Zika Virus Infection: Symptoms & Signs

  • Medical Author:
    Melissa Conrad Stöppler, MD

    Melissa Conrad Stöppler, MD, is a U.S. board-certified Anatomic Pathologist with subspecialty training in the fields of Experimental and Molecular Pathology. Dr. Stöppler's educational background includes a BA with Highest Distinction from the University of Virginia and an MD from the University of North Carolina. She completed residency training in Anatomic Pathology at Georgetown University followed by subspecialty fellowship training in molecular diagnostics and experimental pathology.

Medically Reviewed on 9/10/2019

The Zika virus is transmitted to humans by the bite of a mosquito that carries the virus. When it causes symptoms (in about one out of every five infections), it typically produces a disease that lasts a few days to a week. Common Zika fever symptoms and signs include

Most people who get the infection have an excellent prognosis and recover completely without complications. However, in Brazil, the viral infection has been linked to a birth defect known as microcephaly (small head and small brain size) in newborns whose mothers became infected with Zika virus during their pregnancy.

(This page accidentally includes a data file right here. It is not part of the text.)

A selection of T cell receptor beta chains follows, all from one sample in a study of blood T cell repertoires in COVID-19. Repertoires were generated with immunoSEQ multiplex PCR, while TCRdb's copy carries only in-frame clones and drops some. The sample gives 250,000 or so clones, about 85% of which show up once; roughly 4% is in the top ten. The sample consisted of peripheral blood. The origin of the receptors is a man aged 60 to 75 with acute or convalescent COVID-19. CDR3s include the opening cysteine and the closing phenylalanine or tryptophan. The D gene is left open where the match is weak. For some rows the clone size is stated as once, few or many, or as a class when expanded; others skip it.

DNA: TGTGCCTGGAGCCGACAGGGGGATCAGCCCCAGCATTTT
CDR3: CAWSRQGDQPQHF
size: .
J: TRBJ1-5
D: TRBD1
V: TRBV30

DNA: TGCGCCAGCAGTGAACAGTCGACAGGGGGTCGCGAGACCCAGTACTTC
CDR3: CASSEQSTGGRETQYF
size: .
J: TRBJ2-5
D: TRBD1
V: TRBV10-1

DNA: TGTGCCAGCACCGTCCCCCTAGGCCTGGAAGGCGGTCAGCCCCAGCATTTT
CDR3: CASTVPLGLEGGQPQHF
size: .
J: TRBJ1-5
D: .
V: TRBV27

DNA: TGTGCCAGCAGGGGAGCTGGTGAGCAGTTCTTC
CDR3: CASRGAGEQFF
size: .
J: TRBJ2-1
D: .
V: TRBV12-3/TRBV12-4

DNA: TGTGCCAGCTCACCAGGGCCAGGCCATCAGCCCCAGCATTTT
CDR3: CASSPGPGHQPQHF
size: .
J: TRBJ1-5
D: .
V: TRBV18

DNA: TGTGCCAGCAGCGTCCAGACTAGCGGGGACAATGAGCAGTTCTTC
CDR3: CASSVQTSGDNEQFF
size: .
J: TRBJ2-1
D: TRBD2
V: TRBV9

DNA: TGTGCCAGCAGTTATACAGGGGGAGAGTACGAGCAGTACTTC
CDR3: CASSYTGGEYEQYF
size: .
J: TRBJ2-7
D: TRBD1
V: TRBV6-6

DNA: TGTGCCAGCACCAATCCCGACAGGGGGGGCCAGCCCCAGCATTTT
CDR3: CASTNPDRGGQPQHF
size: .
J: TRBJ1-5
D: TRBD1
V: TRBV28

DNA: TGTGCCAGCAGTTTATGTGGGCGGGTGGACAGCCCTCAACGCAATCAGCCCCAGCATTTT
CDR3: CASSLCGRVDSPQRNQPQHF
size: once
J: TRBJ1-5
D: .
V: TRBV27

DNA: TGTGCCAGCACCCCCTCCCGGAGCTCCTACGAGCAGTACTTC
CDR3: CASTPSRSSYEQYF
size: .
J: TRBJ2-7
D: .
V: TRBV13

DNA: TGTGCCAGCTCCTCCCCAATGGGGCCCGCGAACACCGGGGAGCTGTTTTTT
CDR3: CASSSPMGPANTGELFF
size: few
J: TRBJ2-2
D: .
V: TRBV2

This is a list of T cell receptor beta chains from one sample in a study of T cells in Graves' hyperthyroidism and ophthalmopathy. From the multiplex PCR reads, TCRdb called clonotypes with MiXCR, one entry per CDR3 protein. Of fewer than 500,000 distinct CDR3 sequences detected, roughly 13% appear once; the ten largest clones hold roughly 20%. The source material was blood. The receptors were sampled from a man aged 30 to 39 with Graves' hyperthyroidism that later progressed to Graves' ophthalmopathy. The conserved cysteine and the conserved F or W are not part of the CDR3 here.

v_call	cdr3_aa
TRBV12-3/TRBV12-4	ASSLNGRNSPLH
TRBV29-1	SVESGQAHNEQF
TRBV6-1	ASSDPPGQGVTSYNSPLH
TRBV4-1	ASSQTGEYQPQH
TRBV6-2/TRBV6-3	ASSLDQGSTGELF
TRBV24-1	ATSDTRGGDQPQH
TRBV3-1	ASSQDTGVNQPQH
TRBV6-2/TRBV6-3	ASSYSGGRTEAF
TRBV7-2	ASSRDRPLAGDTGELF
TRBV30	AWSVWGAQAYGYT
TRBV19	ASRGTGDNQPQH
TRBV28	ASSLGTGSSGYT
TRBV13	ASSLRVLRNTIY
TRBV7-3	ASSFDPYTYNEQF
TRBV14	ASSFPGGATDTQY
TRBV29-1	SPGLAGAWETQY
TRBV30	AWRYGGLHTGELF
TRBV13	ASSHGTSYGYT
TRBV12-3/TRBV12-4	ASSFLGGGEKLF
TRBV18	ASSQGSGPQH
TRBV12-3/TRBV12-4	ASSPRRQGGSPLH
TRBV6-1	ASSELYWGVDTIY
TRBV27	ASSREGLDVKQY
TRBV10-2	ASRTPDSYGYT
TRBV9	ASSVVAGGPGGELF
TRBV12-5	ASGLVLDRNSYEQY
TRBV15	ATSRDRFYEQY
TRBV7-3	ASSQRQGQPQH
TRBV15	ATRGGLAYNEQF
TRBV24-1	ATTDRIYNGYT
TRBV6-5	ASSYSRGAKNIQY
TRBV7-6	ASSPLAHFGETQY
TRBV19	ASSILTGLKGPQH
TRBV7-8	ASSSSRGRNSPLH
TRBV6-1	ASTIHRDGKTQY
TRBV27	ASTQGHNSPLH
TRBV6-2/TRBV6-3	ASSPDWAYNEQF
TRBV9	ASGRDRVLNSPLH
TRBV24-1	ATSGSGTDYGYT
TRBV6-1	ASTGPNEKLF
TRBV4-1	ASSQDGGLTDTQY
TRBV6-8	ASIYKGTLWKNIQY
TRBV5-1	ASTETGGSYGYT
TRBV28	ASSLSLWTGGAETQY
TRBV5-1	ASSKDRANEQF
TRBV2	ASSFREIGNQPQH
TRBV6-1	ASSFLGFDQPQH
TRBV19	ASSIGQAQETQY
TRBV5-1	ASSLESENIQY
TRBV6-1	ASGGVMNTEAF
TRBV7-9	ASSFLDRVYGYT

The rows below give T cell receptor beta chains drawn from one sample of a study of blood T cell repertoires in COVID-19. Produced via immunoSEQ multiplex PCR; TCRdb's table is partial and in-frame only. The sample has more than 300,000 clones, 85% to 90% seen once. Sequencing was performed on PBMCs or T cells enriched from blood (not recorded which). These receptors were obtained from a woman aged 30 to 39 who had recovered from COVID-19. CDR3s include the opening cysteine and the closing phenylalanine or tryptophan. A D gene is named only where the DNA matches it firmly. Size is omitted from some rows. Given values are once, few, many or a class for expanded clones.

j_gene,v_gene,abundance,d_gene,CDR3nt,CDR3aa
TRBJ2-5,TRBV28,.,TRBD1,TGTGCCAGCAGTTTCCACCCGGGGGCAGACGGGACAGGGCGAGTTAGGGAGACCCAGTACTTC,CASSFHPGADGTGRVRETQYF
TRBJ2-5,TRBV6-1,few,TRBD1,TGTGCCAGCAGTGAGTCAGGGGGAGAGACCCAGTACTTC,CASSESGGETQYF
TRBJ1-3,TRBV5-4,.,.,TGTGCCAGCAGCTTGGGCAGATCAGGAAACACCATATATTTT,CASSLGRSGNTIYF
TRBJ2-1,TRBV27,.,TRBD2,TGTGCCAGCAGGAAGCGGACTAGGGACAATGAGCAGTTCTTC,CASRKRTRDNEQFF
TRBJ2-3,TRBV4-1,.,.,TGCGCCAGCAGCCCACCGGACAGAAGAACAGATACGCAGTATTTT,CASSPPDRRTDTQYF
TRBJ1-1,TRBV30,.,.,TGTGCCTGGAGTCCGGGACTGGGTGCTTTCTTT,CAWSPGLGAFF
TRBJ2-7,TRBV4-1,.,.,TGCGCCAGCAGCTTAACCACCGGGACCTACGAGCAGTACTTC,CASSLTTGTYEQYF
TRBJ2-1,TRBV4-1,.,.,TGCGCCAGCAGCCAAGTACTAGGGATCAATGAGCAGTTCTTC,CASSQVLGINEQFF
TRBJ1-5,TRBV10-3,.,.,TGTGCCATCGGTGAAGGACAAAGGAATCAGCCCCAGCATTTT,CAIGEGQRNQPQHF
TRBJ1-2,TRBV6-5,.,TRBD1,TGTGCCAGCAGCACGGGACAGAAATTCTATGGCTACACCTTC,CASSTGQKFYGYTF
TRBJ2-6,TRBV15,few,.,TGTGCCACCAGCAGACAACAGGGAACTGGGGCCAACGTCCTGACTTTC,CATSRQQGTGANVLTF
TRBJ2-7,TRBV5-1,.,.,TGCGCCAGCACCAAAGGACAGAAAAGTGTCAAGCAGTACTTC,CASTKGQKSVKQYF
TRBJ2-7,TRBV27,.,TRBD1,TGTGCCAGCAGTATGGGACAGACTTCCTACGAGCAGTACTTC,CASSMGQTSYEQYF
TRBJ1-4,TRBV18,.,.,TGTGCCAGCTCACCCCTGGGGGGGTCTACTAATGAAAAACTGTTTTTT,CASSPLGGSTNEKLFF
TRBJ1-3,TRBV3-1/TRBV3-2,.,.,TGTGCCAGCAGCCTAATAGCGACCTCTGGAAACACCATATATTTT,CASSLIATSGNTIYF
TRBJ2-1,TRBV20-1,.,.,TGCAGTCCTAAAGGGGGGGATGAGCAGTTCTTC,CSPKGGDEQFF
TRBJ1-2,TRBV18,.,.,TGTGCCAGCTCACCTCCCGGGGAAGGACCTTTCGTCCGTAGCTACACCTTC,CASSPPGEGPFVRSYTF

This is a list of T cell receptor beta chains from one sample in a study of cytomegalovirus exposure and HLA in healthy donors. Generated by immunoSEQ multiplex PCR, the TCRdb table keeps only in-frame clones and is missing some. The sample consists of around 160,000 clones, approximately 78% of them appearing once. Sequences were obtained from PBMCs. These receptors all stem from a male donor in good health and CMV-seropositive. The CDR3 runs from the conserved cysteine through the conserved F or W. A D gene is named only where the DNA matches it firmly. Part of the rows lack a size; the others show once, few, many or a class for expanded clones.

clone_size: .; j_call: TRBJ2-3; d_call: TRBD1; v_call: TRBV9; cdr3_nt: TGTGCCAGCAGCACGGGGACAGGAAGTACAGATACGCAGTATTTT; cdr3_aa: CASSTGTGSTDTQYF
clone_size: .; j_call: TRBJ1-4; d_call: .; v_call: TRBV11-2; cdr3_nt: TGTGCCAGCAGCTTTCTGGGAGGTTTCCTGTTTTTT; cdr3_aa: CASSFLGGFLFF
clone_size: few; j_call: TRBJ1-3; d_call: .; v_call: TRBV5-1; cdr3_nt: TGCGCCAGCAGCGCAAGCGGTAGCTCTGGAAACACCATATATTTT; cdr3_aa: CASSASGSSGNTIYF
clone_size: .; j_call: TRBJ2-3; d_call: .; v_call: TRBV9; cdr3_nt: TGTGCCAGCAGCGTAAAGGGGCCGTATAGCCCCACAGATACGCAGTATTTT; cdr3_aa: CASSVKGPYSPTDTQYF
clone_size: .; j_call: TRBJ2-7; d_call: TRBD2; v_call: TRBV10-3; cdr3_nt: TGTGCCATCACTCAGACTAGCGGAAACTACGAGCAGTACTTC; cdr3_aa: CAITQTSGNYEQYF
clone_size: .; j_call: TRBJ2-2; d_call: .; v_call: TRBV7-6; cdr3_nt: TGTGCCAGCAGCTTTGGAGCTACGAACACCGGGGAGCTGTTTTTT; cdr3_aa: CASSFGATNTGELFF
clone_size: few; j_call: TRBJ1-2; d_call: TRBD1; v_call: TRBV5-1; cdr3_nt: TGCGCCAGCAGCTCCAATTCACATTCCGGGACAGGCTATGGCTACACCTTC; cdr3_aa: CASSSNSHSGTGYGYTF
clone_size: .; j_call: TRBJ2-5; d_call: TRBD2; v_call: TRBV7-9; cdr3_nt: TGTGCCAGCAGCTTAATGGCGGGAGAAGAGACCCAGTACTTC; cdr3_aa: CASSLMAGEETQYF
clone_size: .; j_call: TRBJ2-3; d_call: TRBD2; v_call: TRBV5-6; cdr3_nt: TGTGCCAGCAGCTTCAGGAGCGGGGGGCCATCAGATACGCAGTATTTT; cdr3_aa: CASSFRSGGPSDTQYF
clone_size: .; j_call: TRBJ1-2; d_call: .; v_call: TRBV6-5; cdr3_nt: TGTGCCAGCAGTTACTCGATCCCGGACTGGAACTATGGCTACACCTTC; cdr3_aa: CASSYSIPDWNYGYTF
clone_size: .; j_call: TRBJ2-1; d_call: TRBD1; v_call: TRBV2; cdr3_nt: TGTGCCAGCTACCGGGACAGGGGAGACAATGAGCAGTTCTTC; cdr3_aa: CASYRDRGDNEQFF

Causes of Zika virus infection

Zika virus is a flavivirus that is related to dengue fever, West Nile, yellow fever, and Japanese encephalitis viruses (Flaviviridae). These viruses are transmitted to humans by mosquito bites, and this is the primary method of spread. Blood product transfusions and organ transplantation may allow rare person-to-person transmission. Other possible methods of spread may be mother to fetus and under certain conditions, by sexual contact. About one in five people who become infected develop symptoms and signs.

Other zika virus infection symptoms and signs

United States. Centers for Disease Control and Prevention. "Zika Virus." Feb. 5, 2016. <http://www.cdc.gov/zika/>.


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Medically Reviewed on 9/10/2019
United States. Centers for Disease Control and Prevention. "Zika Virus." Feb. 5, 2016. <http://www.cdc.gov/zika/>.